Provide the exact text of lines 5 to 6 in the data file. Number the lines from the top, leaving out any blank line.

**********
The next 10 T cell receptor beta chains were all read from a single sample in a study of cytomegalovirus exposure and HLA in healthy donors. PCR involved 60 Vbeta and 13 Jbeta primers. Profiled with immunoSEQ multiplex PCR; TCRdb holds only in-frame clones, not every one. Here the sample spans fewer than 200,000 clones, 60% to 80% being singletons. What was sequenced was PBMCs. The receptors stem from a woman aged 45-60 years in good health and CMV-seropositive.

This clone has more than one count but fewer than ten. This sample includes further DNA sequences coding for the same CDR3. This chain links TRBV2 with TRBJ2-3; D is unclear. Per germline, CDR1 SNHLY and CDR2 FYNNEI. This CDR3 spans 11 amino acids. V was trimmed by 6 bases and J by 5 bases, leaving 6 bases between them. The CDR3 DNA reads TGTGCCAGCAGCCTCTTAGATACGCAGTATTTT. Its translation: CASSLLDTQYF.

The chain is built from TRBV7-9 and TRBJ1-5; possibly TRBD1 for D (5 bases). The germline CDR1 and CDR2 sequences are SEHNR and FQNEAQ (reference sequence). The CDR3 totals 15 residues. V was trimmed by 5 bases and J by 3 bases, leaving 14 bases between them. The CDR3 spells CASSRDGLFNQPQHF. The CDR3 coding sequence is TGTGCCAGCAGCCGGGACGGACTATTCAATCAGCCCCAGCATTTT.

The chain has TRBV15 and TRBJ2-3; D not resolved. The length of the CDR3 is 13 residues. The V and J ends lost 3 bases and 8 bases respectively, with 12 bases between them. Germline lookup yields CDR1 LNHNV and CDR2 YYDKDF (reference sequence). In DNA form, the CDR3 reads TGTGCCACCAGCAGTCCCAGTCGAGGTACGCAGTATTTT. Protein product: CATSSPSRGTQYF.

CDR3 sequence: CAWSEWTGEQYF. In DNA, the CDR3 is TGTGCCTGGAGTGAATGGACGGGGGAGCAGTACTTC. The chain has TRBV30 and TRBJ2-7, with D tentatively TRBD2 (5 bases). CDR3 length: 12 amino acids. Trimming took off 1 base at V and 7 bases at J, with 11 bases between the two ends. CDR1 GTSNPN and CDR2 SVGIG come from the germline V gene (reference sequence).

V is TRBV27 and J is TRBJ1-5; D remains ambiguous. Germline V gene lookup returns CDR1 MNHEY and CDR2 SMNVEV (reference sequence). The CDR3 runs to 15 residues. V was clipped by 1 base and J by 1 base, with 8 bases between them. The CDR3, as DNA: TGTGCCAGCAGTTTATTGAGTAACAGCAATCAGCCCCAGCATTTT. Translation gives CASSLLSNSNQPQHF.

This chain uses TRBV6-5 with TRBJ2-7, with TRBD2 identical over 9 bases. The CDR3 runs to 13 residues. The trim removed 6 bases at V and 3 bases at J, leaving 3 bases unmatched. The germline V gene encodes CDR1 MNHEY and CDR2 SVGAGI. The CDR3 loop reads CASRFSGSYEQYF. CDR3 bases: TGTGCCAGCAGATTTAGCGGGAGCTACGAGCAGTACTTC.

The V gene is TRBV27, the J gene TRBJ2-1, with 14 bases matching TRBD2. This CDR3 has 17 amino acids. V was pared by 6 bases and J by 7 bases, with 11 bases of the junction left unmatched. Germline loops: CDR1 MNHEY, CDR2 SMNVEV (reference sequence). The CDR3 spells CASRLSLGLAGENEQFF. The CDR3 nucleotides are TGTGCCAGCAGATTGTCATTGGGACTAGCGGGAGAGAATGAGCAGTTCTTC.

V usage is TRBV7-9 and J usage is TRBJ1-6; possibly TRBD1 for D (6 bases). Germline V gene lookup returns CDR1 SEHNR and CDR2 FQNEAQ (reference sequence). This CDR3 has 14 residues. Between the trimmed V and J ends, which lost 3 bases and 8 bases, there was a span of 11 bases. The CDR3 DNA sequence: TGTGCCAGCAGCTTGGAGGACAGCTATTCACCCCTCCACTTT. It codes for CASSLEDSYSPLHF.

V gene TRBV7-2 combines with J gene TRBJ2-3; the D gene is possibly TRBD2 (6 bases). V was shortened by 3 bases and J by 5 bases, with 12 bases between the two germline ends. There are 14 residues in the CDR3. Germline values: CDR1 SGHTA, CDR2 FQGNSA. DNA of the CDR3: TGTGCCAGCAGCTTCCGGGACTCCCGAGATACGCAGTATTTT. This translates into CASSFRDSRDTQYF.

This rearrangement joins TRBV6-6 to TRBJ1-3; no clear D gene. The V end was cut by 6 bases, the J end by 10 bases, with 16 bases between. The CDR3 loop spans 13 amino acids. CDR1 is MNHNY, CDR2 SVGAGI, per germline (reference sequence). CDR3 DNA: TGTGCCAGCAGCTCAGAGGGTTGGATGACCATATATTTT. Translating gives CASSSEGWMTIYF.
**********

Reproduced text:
CDR3 sequence: CAWSEWTGEQYF. In DNA, the CDR3 is TGTGCCTGGAGTGAATGGACGGGGGAGCAGTACTTC. The chain has TRBV30 and TRBJ2-7, with D tentatively TRBD2 (5 bases). CDR3 length: 12 amino acids. Trimming took off 1 base at V and 7 bases at J, with 11 bases between the two ends. CDR1 GTSNPN and CDR2 SVGIG come from the germline V gene (reference sequence).

V is TRBV27 and J is TRBJ1-5; D remains ambiguous. Germline V gene lookup returns CDR1 MNHEY and CDR2 SMNVEV (reference sequence). The CDR3 runs to 15 residues. V was clipped by 1 base and J by 1 base, with 8 bases between them. The CDR3, as DNA: TGTGCCAGCAGTTTATTGAGTAACAGCAATCAGCCCCAGCATTTT. Translation gives CASSLLSNSNQPQHF.